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Subject: Re: [office] Additional Ballot Comments (China)

Quick background, for those who weren't on the teleconference today:
We have the official comments from ISO about OpenDocument Format,
and they've all been carefully examined. However, there is a rumor
that China had submitted comments to ISO, and that somehow
their comments didn't get into the transmission from ISO to OASIS.
We (OASIS TC members) have no way of knowing if this is true
or not, and it's hard to respond to comments we don't have anyway :-).
Robert Weir had some text that _might_ be the Chinese comments
or an early draft of them. We certainly _DO_ want to respond to
concerns from China, if there are any. We don't know if the text he has are
actually China's comments, though; there might not even BE comments
from China. So Weir posted to this group what he had,
with the caveat that this may not be China's comments.

Robert, thanks for sending us the informal text that _might_ be
China's comments (or an early draft of them)
on the Open Document Format (ODF).
Whether or not they are China's comments, it'd be worth briefly
running them down. That way, we'll be better-prepared to
support any issues China has.

Here are my quick thoughts on the comments. In short, I think
many of these comments don't have enough detail for us to be
able to usefully respond, or reflect a misunderstanding about ODF.
The latter are actually encouraging; if there is some misunderstanding,
then we can reply with a clarification that might be very helpful to them.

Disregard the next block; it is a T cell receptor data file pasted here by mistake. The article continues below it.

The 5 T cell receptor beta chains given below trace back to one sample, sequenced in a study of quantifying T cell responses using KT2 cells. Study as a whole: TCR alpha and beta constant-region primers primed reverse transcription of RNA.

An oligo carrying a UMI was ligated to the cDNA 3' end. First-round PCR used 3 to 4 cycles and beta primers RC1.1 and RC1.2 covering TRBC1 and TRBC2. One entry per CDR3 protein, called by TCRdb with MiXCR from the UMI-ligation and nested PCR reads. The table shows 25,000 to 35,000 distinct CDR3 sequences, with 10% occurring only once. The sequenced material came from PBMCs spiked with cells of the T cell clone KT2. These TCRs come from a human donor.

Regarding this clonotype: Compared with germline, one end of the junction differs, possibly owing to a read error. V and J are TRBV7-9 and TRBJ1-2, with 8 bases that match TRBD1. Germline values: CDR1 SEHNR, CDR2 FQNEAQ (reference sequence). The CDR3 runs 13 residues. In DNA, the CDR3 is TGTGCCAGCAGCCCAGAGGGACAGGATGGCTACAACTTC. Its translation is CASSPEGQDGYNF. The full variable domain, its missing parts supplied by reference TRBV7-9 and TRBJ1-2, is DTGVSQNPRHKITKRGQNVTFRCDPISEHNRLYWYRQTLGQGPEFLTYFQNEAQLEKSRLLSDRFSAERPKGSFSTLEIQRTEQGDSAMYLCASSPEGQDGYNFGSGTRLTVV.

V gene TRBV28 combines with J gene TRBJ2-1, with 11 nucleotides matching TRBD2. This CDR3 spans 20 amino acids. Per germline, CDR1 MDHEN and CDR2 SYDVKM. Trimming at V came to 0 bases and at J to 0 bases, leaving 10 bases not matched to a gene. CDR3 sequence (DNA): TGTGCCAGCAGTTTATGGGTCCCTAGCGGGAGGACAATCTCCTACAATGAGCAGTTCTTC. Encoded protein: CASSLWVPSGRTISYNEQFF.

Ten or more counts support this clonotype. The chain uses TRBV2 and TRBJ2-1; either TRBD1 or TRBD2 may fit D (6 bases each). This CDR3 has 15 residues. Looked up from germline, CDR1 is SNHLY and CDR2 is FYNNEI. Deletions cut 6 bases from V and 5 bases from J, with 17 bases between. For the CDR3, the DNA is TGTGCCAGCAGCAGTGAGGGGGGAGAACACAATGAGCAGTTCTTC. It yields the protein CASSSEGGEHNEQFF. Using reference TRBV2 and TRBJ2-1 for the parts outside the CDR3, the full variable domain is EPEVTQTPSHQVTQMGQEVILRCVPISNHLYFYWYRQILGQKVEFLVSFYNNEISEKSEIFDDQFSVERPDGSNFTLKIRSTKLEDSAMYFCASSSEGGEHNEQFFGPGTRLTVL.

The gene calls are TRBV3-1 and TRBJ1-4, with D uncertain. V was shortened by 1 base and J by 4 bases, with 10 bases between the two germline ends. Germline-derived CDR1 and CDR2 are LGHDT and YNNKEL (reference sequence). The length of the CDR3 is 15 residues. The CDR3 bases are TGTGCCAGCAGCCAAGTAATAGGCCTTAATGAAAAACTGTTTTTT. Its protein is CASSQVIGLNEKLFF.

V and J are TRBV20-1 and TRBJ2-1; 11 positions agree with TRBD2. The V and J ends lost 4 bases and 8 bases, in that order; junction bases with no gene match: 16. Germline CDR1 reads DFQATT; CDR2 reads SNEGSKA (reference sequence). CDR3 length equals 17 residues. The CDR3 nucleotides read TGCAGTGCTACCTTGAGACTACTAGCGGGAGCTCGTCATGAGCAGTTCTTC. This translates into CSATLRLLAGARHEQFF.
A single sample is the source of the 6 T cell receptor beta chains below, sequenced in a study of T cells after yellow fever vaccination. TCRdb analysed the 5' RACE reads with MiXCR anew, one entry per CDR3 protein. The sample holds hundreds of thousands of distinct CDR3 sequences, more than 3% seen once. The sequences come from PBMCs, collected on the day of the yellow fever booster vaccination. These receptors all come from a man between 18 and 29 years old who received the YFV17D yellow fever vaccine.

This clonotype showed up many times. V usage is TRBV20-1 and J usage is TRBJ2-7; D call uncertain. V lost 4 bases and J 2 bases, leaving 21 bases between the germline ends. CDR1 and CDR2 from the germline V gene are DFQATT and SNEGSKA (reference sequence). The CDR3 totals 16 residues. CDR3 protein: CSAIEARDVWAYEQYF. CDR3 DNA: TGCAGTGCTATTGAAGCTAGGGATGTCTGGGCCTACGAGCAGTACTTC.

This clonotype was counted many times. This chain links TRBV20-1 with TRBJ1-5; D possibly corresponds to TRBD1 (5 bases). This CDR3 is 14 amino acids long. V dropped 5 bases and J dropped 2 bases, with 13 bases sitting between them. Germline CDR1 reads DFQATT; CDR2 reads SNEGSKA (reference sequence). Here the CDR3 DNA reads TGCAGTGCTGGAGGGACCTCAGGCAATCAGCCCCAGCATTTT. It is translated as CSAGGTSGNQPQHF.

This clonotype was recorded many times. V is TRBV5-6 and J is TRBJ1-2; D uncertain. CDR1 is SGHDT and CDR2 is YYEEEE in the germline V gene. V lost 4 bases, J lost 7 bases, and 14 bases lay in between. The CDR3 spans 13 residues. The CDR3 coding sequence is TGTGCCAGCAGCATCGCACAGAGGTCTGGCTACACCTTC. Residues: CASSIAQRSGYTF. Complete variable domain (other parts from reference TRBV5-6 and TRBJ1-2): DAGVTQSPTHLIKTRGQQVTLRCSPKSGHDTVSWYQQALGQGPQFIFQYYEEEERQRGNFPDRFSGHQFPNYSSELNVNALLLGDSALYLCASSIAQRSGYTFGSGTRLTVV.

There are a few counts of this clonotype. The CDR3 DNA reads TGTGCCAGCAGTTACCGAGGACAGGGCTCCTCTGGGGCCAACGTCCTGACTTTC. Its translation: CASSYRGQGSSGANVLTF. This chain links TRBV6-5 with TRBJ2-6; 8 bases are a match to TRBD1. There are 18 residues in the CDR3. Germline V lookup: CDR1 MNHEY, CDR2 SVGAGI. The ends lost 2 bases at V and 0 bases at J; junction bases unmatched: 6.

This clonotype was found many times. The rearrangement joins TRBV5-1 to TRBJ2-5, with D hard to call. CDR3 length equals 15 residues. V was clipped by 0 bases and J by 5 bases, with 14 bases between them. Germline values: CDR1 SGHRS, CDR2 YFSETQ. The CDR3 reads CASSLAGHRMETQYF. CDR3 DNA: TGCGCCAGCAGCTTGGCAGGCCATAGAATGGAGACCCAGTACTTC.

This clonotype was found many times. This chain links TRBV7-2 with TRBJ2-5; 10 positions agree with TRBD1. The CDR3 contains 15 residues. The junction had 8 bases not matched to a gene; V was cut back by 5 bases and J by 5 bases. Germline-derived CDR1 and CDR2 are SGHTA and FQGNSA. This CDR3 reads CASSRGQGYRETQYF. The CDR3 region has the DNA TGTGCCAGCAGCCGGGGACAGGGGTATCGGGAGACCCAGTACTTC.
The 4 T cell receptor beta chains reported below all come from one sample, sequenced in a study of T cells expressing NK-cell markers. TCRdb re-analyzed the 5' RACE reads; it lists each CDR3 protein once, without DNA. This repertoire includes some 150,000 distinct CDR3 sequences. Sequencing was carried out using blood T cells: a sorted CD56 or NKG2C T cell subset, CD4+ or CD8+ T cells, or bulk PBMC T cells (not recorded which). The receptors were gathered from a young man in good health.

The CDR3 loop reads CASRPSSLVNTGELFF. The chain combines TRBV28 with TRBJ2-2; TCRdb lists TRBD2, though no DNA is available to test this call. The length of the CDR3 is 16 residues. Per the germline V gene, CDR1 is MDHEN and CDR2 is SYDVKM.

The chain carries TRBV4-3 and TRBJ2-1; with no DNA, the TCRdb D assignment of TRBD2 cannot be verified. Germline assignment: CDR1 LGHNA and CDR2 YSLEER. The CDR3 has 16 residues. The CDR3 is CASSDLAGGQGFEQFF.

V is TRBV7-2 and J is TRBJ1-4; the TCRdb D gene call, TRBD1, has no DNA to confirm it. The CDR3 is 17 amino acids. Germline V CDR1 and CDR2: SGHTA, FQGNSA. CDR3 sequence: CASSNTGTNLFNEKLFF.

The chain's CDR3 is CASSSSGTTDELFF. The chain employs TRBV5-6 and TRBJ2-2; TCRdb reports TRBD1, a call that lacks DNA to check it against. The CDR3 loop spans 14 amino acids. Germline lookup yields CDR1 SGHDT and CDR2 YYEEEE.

It may be that these were the draft comments, and that there
was a scrubbing process that eliminated them before they were
formally sent to ISO. I think we should try to see if there WERE any
"lost" comments so we can get them quickly, but we've already delayed
once. We could wait forever for comments that may not exist.

robert_weir@us.ibm.com wrote:
> 1. Considering the market relevance, ODF should be integrated with 
> China national standard final draft — Uniform Document Format (UOF) as 
> much as possible, as well as Microsoft’s Open XML Format.
I don't see how the TC can usefully respond to this without more 
because it isn't clear at all what "integrated" means.
Certainly we all agree that one standard format for document interchange 
arbitrary products, with no royalty or other legal restrictions, would 
be best.
But let's look at the two formats mentioned.

"Open XML" (OXML) is still in flux, so it is hard to justify changing TO 
that is still in flux or may even be abandoned (ECMA's Java standardization
group, for example, was abandoned after much money and time was spent).
In essence, Microsoft decides what it is and what it will be changed to 
This format avoids reusing many relevant standards, choosing nonstandard
proprietary approaches instead (such as a proprietary
packaging format that may require special licensing), and it would NOT
be wise to move in that direction. Many believe it
is essentially a document to define how to interoperate with one specific
vendor product; again, not desirable for a standard defining interchange
between arbitrary products. Many OASIS OpenDocument TC members
have been trying to get the groups to work together (I've tried to do so!),
but ECMA and Microsoft have expressed little interest in cooperation so far.